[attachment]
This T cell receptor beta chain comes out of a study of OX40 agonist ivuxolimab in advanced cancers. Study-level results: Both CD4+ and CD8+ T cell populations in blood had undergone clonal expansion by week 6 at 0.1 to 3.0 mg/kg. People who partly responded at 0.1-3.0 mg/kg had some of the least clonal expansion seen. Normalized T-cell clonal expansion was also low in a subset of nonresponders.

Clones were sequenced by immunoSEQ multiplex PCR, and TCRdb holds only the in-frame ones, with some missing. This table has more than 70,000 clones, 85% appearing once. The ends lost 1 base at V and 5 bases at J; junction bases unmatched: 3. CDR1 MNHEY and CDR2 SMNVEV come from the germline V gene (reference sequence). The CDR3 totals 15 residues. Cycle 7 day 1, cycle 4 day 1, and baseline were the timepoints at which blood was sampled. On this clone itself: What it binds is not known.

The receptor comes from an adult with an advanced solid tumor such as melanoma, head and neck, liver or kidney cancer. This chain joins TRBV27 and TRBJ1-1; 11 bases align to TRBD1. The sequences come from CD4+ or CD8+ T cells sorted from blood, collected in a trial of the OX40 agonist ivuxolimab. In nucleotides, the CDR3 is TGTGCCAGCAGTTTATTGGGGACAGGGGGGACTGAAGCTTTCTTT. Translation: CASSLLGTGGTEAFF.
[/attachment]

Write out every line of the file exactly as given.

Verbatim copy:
This T cell receptor beta chain comes out of a study of OX40 agonist ivuxolimab in advanced cancers. Study-level results: Both CD4+ and CD8+ T cell populations in blood had undergone clonal expansion by week 6 at 0.1 to 3.0 mg/kg. People who partly responded at 0.1-3.0 mg/kg had some of the least clonal expansion seen. Normalized T-cell clonal expansion was also low in a subset of nonresponders.

Clones were sequenced by immunoSEQ multiplex PCR, and TCRdb holds only the in-frame ones, with some missing. This table has more than 70,000 clones, 85% appearing once. The ends lost 1 base at V and 5 bases at J; junction bases unmatched: 3. CDR1 MNHEY and CDR2 SMNVEV come from the germline V gene (reference sequence). The CDR3 totals 15 residues. Cycle 7 day 1, cycle 4 day 1, and baseline were the timepoints at which blood was sampled. On this clone itself: What it binds is not known.

The receptor comes from an adult with an advanced solid tumor such as melanoma, head and neck, liver or kidney cancer. This chain joins TRBV27 and TRBJ1-1; 11 bases align to TRBD1. The sequences come from CD4+ or CD8+ T cells sorted from blood, collected in a trial of the OX40 agonist ivuxolimab. In nucleotides, the CDR3 is TGTGCCAGCAGTTTATTGGGGACAGGGGGGACTGAAGCTTTCTTT. Translation: CASSLLGTGGTEAFF.